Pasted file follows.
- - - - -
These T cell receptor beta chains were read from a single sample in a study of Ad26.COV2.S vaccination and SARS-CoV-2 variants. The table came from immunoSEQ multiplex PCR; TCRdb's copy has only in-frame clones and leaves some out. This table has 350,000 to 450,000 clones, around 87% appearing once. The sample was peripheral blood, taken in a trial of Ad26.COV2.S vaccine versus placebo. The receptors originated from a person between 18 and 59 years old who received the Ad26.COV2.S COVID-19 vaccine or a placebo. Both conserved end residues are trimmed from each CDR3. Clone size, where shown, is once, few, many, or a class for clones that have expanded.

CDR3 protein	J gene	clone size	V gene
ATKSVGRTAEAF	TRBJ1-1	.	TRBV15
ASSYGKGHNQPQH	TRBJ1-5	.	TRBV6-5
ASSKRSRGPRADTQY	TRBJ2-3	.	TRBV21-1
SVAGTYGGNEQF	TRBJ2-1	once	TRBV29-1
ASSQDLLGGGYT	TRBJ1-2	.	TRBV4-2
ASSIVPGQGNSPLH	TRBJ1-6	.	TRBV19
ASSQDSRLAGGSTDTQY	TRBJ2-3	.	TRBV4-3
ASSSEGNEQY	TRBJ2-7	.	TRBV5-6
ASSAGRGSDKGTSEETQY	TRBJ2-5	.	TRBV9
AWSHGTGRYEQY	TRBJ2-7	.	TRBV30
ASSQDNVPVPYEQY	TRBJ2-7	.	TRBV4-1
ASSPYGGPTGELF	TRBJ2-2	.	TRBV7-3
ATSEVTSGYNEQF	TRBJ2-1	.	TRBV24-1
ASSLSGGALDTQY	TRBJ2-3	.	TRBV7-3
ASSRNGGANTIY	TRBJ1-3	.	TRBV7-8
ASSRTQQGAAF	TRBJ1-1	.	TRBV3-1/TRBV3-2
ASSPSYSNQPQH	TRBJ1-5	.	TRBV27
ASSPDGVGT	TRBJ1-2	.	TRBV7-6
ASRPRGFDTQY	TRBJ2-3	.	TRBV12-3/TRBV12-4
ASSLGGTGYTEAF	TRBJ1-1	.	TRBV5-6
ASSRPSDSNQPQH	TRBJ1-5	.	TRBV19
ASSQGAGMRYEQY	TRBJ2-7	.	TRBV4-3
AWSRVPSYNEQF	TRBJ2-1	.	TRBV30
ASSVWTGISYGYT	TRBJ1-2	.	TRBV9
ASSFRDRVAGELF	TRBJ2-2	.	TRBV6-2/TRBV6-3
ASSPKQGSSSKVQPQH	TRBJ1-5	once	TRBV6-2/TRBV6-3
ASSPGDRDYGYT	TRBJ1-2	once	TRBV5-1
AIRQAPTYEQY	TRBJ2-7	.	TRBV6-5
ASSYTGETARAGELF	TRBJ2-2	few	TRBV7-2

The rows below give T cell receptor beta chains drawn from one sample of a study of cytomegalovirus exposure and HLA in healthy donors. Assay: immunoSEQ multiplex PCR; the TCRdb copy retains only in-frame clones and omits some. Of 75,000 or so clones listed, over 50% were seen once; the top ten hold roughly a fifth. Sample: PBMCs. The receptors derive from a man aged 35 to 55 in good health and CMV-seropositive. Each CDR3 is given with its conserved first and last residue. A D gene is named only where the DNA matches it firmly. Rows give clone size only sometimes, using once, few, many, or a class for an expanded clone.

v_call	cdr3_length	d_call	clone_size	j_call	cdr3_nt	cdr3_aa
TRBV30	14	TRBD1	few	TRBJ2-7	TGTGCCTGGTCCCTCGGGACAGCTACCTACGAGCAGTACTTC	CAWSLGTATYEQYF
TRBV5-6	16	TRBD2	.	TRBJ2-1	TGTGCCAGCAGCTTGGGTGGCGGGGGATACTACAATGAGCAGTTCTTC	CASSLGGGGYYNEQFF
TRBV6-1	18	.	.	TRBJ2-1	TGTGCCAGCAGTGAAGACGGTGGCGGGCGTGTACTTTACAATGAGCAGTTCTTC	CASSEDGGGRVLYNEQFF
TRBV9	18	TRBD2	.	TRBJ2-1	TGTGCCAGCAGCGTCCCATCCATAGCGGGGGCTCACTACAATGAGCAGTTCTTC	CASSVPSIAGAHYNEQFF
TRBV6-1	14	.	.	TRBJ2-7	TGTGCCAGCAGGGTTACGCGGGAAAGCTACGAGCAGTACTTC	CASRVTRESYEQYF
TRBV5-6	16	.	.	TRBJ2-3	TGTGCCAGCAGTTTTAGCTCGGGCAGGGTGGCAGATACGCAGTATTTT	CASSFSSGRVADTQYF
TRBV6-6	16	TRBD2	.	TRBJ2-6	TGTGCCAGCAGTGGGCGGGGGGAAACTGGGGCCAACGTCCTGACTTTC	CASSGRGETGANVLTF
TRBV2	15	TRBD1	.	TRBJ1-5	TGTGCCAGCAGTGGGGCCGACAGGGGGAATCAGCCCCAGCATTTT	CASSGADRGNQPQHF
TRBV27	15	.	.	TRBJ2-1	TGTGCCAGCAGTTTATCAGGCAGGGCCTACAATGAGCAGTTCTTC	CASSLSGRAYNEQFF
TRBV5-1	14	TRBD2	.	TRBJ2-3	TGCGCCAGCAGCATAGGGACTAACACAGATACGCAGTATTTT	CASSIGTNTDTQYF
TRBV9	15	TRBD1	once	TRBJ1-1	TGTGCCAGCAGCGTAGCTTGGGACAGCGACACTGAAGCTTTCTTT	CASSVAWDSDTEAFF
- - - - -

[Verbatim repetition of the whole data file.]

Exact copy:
These T cell receptor beta chains were read from a single sample in a study of Ad26.COV2.S vaccination and SARS-CoV-2 variants. The table came from immunoSEQ multiplex PCR; TCRdb's copy has only in-frame clones and leaves some out. This table has 350,000 to 450,000 clones, around 87% appearing once. The sample was peripheral blood, taken in a trial of Ad26.COV2.S vaccine versus placebo. The receptors originated from a person between 18 and 59 years old who received the Ad26.COV2.S COVID-19 vaccine or a placebo. Both conserved end residues are trimmed from each CDR3. Clone size, where shown, is once, few, many, or a class for clones that have expanded.

CDR3 protein	J gene	clone size	V gene
ATKSVGRTAEAF	TRBJ1-1	.	TRBV15
ASSYGKGHNQPQH	TRBJ1-5	.	TRBV6-5
ASSKRSRGPRADTQY	TRBJ2-3	.	TRBV21-1
SVAGTYGGNEQF	TRBJ2-1	once	TRBV29-1
ASSQDLLGGGYT	TRBJ1-2	.	TRBV4-2
ASSIVPGQGNSPLH	TRBJ1-6	.	TRBV19
ASSQDSRLAGGSTDTQY	TRBJ2-3	.	TRBV4-3
ASSSEGNEQY	TRBJ2-7	.	TRBV5-6
ASSAGRGSDKGTSEETQY	TRBJ2-5	.	TRBV9
AWSHGTGRYEQY	TRBJ2-7	.	TRBV30
ASSQDNVPVPYEQY	TRBJ2-7	.	TRBV4-1
ASSPYGGPTGELF	TRBJ2-2	.	TRBV7-3
ATSEVTSGYNEQF	TRBJ2-1	.	TRBV24-1
ASSLSGGALDTQY	TRBJ2-3	.	TRBV7-3
ASSRNGGANTIY	TRBJ1-3	.	TRBV7-8
ASSRTQQGAAF	TRBJ1-1	.	TRBV3-1/TRBV3-2
ASSPSYSNQPQH	TRBJ1-5	.	TRBV27
ASSPDGVGT	TRBJ1-2	.	TRBV7-6
ASRPRGFDTQY	TRBJ2-3	.	TRBV12-3/TRBV12-4
ASSLGGTGYTEAF	TRBJ1-1	.	TRBV5-6
ASSRPSDSNQPQH	TRBJ1-5	.	TRBV19
ASSQGAGMRYEQY	TRBJ2-7	.	TRBV4-3
AWSRVPSYNEQF	TRBJ2-1	.	TRBV30
ASSVWTGISYGYT	TRBJ1-2	.	TRBV9
ASSFRDRVAGELF	TRBJ2-2	.	TRBV6-2/TRBV6-3
ASSPKQGSSSKVQPQH	TRBJ1-5	once	TRBV6-2/TRBV6-3
ASSPGDRDYGYT	TRBJ1-2	once	TRBV5-1
AIRQAPTYEQY	TRBJ2-7	.	TRBV6-5
ASSYTGETARAGELF	TRBJ2-2	few	TRBV7-2

The rows below give T cell receptor beta chains drawn from one sample of a study of cytomegalovirus exposure and HLA in healthy donors. Assay: immunoSEQ multiplex PCR; the TCRdb copy retains only in-frame clones and omits some. Of 75,000 or so clones listed, over 50% were seen once; the top ten hold roughly a fifth. Sample: PBMCs. The receptors derive from a man aged 35 to 55 in good health and CMV-seropositive. Each CDR3 is given with its conserved first and last residue. A D gene is named only where the DNA matches it firmly. Rows give clone size only sometimes, using once, few, many, or a class for an expanded clone.

v_call	cdr3_length	d_call	clone_size	j_call	cdr3_nt	cdr3_aa
TRBV30	14	TRBD1	few	TRBJ2-7	TGTGCCTGGTCCCTCGGGACAGCTACCTACGAGCAGTACTTC	CAWSLGTATYEQYF
TRBV5-6	16	TRBD2	.	TRBJ2-1	TGTGCCAGCAGCTTGGGTGGCGGGGGATACTACAATGAGCAGTTCTTC	CASSLGGGGYYNEQFF
TRBV6-1	18	.	.	TRBJ2-1	TGTGCCAGCAGTGAAGACGGTGGCGGGCGTGTACTTTACAATGAGCAGTTCTTC	CASSEDGGGRVLYNEQFF
TRBV9	18	TRBD2	.	TRBJ2-1	TGTGCCAGCAGCGTCCCATCCATAGCGGGGGCTCACTACAATGAGCAGTTCTTC	CASSVPSIAGAHYNEQFF
TRBV6-1	14	.	.	TRBJ2-7	TGTGCCAGCAGGGTTACGCGGGAAAGCTACGAGCAGTACTTC	CASRVTRESYEQYF
TRBV5-6	16	.	.	TRBJ2-3	TGTGCCAGCAGTTTTAGCTCGGGCAGGGTGGCAGATACGCAGTATTTT	CASSFSSGRVADTQYF
TRBV6-6	16	TRBD2	.	TRBJ2-6	TGTGCCAGCAGTGGGCGGGGGGAAACTGGGGCCAACGTCCTGACTTTC	CASSGRGETGANVLTF
TRBV2	15	TRBD1	.	TRBJ1-5	TGTGCCAGCAGTGGGGCCGACAGGGGGAATCAGCCCCAGCATTTT	CASSGADRGNQPQHF
TRBV27	15	.	.	TRBJ2-1	TGTGCCAGCAGTTTATCAGGCAGGGCCTACAATGAGCAGTTCTTC	CASSLSGRAYNEQFF
TRBV5-1	14	TRBD2	.	TRBJ2-3	TGCGCCAGCAGCATAGGGACTAACACAGATACGCAGTATTTT	CASSIGTNTDTQYF
TRBV9	15	TRBD1	once	TRBJ1-1	TGTGCCAGCAGCGTAGCTTGGGACAGCGACACTGAAGCTTTCTTT	CASSVAWDSDTEAFF